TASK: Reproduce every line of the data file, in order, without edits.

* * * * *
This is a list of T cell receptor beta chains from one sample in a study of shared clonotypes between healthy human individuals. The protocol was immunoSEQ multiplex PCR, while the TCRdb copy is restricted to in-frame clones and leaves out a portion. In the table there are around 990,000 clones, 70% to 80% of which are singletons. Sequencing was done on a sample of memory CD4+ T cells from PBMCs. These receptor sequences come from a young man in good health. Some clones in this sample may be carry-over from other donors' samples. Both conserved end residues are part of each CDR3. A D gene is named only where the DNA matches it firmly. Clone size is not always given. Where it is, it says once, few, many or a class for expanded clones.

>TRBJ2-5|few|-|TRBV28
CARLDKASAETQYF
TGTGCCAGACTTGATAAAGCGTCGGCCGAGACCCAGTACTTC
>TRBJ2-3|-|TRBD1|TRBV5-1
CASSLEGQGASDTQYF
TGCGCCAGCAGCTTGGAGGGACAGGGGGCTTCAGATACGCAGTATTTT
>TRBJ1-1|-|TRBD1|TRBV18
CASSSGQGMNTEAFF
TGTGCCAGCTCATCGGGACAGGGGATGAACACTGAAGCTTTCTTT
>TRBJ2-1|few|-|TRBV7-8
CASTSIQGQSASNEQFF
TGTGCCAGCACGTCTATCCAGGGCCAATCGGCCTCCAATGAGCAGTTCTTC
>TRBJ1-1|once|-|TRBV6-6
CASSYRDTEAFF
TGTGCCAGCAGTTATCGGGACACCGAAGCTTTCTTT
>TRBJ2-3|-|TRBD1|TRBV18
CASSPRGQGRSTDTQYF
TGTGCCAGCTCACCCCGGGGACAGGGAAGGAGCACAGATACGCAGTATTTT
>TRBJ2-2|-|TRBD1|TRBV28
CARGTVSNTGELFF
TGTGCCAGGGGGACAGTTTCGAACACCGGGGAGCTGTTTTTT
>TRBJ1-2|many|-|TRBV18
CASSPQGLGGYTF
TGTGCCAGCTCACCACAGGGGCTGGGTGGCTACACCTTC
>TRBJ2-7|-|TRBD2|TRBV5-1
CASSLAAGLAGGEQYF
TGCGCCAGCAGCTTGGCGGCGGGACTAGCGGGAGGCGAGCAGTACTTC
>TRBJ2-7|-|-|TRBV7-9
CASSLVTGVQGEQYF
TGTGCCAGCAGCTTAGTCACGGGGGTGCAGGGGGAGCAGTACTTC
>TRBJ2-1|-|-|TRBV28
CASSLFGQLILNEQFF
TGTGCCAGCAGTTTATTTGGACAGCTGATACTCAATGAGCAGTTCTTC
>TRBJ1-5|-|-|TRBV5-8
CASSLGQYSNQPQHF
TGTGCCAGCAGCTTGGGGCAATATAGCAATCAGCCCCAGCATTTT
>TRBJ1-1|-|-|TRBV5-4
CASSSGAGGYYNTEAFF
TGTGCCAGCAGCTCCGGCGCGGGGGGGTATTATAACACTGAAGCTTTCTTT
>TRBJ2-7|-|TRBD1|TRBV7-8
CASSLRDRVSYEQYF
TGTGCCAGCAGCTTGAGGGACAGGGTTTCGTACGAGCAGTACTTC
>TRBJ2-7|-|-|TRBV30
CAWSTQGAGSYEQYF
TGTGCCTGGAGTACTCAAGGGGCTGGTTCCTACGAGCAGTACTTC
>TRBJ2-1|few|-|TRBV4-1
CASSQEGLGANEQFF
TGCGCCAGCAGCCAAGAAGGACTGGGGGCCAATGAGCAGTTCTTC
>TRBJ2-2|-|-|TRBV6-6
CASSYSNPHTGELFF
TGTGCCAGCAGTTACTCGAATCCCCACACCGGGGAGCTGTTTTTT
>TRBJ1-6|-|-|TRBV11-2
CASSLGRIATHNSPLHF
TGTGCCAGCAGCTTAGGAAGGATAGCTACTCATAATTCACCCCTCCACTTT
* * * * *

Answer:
This is a list of T cell receptor beta chains from one sample in a study of shared clonotypes between healthy human individuals. The protocol was immunoSEQ multiplex PCR, while the TCRdb copy is restricted to in-frame clones and leaves out a portion. In the table there are around 990,000 clones, 70% to 80% of which are singletons. Sequencing was done on a sample of memory CD4+ T cells from PBMCs. These receptor sequences come from a young man in good health. Some clones in this sample may be carry-over from other donors' samples. Both conserved end residues are part of each CDR3. A D gene is named only where the DNA matches it firmly. Clone size is not always given. Where it is, it says once, few, many or a class for expanded clones.

>TRBJ2-5|few|-|TRBV28
CARLDKASAETQYF
TGTGCCAGACTTGATAAAGCGTCGGCCGAGACCCAGTACTTC
>TRBJ2-3|-|TRBD1|TRBV5-1
CASSLEGQGASDTQYF
TGCGCCAGCAGCTTGGAGGGACAGGGGGCTTCAGATACGCAGTATTTT
>TRBJ1-1|-|TRBD1|TRBV18
CASSSGQGMNTEAFF
TGTGCCAGCTCATCGGGACAGGGGATGAACACTGAAGCTTTCTTT
>TRBJ2-1|few|-|TRBV7-8
CASTSIQGQSASNEQFF
TGTGCCAGCACGTCTATCCAGGGCCAATCGGCCTCCAATGAGCAGTTCTTC
>TRBJ1-1|once|-|TRBV6-6
CASSYRDTEAFF
TGTGCCAGCAGTTATCGGGACACCGAAGCTTTCTTT
>TRBJ2-3|-|TRBD1|TRBV18
CASSPRGQGRSTDTQYF
TGTGCCAGCTCACCCCGGGGACAGGGAAGGAGCACAGATACGCAGTATTTT
>TRBJ2-2|-|TRBD1|TRBV28
CARGTVSNTGELFF
TGTGCCAGGGGGACAGTTTCGAACACCGGGGAGCTGTTTTTT
>TRBJ1-2|many|-|TRBV18
CASSPQGLGGYTF
TGTGCCAGCTCACCACAGGGGCTGGGTGGCTACACCTTC
>TRBJ2-7|-|TRBD2|TRBV5-1
CASSLAAGLAGGEQYF
TGCGCCAGCAGCTTGGCGGCGGGACTAGCGGGAGGCGAGCAGTACTTC
>TRBJ2-7|-|-|TRBV7-9
CASSLVTGVQGEQYF
TGTGCCAGCAGCTTAGTCACGGGGGTGCAGGGGGAGCAGTACTTC
>TRBJ2-1|-|-|TRBV28
CASSLFGQLILNEQFF
TGTGCCAGCAGTTTATTTGGACAGCTGATACTCAATGAGCAGTTCTTC
>TRBJ1-5|-|-|TRBV5-8
CASSLGQYSNQPQHF
TGTGCCAGCAGCTTGGGGCAATATAGCAATCAGCCCCAGCATTTT
>TRBJ1-1|-|-|TRBV5-4
CASSSGAGGYYNTEAFF
TGTGCCAGCAGCTCCGGCGCGGGGGGGTATTATAACACTGAAGCTTTCTTT
>TRBJ2-7|-|TRBD1|TRBV7-8
CASSLRDRVSYEQYF
TGTGCCAGCAGCTTGAGGGACAGGGTTTCGTACGAGCAGTACTTC
>TRBJ2-7|-|-|TRBV30
CAWSTQGAGSYEQYF
TGTGCCTGGAGTACTCAAGGGGCTGGTTCCTACGAGCAGTACTTC
>TRBJ2-1|few|-|TRBV4-1
CASSQEGLGANEQFF
TGCGCCAGCAGCCAAGAAGGACTGGGGGCCAATGAGCAGTTCTTC
>TRBJ2-2|-|-|TRBV6-6
CASSYSNPHTGELFF
TGTGCCAGCAGTTACTCGAATCCCCACACCGGGGAGCTGTTTTTT
>TRBJ1-6|-|-|TRBV11-2
CASSLGRIATHNSPLHF
TGTGCCAGCAGCTTAGGAAGGATAGCTACTCATAATTCACCCCTCCACTTT